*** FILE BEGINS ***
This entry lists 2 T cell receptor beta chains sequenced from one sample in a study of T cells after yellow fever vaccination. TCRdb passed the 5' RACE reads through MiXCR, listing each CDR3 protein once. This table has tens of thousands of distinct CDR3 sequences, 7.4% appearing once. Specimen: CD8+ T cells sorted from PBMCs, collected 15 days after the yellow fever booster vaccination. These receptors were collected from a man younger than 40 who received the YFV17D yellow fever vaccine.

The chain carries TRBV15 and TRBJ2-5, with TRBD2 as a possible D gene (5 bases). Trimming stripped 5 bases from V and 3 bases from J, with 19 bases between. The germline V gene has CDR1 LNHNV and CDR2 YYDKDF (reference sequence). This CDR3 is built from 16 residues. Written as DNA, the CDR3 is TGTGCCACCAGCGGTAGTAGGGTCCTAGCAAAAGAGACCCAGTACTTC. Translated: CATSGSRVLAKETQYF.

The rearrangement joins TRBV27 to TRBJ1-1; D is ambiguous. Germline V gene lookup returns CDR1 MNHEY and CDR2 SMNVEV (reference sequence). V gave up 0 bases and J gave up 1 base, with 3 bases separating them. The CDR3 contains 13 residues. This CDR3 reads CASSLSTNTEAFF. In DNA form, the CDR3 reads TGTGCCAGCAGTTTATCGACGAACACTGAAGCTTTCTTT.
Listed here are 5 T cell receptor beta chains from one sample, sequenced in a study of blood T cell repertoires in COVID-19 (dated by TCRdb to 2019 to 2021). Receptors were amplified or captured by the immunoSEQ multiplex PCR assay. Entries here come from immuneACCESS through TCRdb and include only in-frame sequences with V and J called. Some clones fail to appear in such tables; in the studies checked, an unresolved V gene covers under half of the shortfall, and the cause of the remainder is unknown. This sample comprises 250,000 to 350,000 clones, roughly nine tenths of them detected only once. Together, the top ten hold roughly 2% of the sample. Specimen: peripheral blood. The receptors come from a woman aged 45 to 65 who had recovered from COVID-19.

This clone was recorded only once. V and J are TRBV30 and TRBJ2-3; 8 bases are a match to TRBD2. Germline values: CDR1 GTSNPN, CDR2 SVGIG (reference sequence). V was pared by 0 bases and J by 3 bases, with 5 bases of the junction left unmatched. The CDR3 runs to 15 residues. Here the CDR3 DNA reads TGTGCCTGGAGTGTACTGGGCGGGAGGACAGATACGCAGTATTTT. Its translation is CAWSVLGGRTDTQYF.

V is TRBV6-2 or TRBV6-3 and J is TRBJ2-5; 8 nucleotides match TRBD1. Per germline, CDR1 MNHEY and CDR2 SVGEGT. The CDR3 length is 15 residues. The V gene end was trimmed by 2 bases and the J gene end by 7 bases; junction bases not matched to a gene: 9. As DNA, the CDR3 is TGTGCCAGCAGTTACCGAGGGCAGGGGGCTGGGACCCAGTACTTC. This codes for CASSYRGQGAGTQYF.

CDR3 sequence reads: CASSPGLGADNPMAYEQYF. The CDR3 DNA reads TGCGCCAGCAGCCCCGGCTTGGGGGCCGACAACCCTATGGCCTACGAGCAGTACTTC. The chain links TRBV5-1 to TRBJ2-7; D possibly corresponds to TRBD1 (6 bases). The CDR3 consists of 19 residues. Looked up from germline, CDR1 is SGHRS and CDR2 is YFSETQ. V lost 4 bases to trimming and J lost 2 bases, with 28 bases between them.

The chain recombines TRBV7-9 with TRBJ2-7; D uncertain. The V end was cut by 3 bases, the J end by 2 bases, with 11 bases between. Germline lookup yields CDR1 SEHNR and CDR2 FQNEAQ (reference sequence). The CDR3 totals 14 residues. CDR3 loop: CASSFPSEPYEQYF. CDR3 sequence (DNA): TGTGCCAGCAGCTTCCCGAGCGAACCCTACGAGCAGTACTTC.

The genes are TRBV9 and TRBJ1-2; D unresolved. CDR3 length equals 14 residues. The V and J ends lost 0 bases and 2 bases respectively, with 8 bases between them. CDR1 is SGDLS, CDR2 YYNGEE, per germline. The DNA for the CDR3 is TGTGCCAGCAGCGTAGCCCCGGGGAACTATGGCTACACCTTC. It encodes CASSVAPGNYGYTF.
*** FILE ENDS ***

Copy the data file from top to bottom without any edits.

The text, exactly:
This entry lists 2 T cell receptor beta chains sequenced from one sample in a study of T cells after yellow fever vaccination. TCRdb passed the 5' RACE reads through MiXCR, listing each CDR3 protein once. This table has tens of thousands of distinct CDR3 sequences, 7.4% appearing once. Specimen: CD8+ T cells sorted from PBMCs, collected 15 days after the yellow fever booster vaccination. These receptors were collected from a man younger than 40 who received the YFV17D yellow fever vaccine.

The chain carries TRBV15 and TRBJ2-5, with TRBD2 as a possible D gene (5 bases). Trimming stripped 5 bases from V and 3 bases from J, with 19 bases between. The germline V gene has CDR1 LNHNV and CDR2 YYDKDF (reference sequence). This CDR3 is built from 16 residues. Written as DNA, the CDR3 is TGTGCCACCAGCGGTAGTAGGGTCCTAGCAAAAGAGACCCAGTACTTC. Translated: CATSGSRVLAKETQYF.

The rearrangement joins TRBV27 to TRBJ1-1; D is ambiguous. Germline V gene lookup returns CDR1 MNHEY and CDR2 SMNVEV (reference sequence). V gave up 0 bases and J gave up 1 base, with 3 bases separating them. The CDR3 contains 13 residues. This CDR3 reads CASSLSTNTEAFF. In DNA form, the CDR3 reads TGTGCCAGCAGTTTATCGACGAACACTGAAGCTTTCTTT.
Listed here are 5 T cell receptor beta chains from one sample, sequenced in a study of blood T cell repertoires in COVID-19 (dated by TCRdb to 2019 to 2021). Receptors were amplified or captured by the immunoSEQ multiplex PCR assay. Entries here come from immuneACCESS through TCRdb and include only in-frame sequences with V and J called. Some clones fail to appear in such tables; in the studies checked, an unresolved V gene covers under half of the shortfall, and the cause of the remainder is unknown. This sample comprises 250,000 to 350,000 clones, roughly nine tenths of them detected only once. Together, the top ten hold roughly 2% of the sample. Specimen: peripheral blood. The receptors come from a woman aged 45 to 65 who had recovered from COVID-19.

This clone was recorded only once. V and J are TRBV30 and TRBJ2-3; 8 bases are a match to TRBD2. Germline values: CDR1 GTSNPN, CDR2 SVGIG (reference sequence). V was pared by 0 bases and J by 3 bases, with 5 bases of the junction left unmatched. The CDR3 runs to 15 residues. Here the CDR3 DNA reads TGTGCCTGGAGTGTACTGGGCGGGAGGACAGATACGCAGTATTTT. Its translation is CAWSVLGGRTDTQYF.

V is TRBV6-2 or TRBV6-3 and J is TRBJ2-5; 8 nucleotides match TRBD1. Per germline, CDR1 MNHEY and CDR2 SVGEGT. The CDR3 length is 15 residues. The V gene end was trimmed by 2 bases and the J gene end by 7 bases; junction bases not matched to a gene: 9. As DNA, the CDR3 is TGTGCCAGCAGTTACCGAGGGCAGGGGGCTGGGACCCAGTACTTC. This codes for CASSYRGQGAGTQYF.

CDR3 sequence reads: CASSPGLGADNPMAYEQYF. The CDR3 DNA reads TGCGCCAGCAGCCCCGGCTTGGGGGCCGACAACCCTATGGCCTACGAGCAGTACTTC. The chain links TRBV5-1 to TRBJ2-7; D possibly corresponds to TRBD1 (6 bases). The CDR3 consists of 19 residues. Looked up from germline, CDR1 is SGHRS and CDR2 is YFSETQ. V lost 4 bases to trimming and J lost 2 bases, with 28 bases between them.

The chain recombines TRBV7-9 with TRBJ2-7; D uncertain. The V end was cut by 3 bases, the J end by 2 bases, with 11 bases between. Germline lookup yields CDR1 SEHNR and CDR2 FQNEAQ (reference sequence). The CDR3 totals 14 residues. CDR3 loop: CASSFPSEPYEQYF. CDR3 sequence (DNA): TGTGCCAGCAGCTTCCCGAGCGAACCCTACGAGCAGTACTTC.

The genes are TRBV9 and TRBJ1-2; D unresolved. CDR3 length equals 14 residues. The V and J ends lost 0 bases and 2 bases respectively, with 8 bases between them. CDR1 is SGDLS, CDR2 YYNGEE, per germline. The DNA for the CDR3 is TGTGCCAGCAGCGTAGCCCCGGGGAACTATGGCTACACCTTC. It encodes CASSVAPGNYGYTF.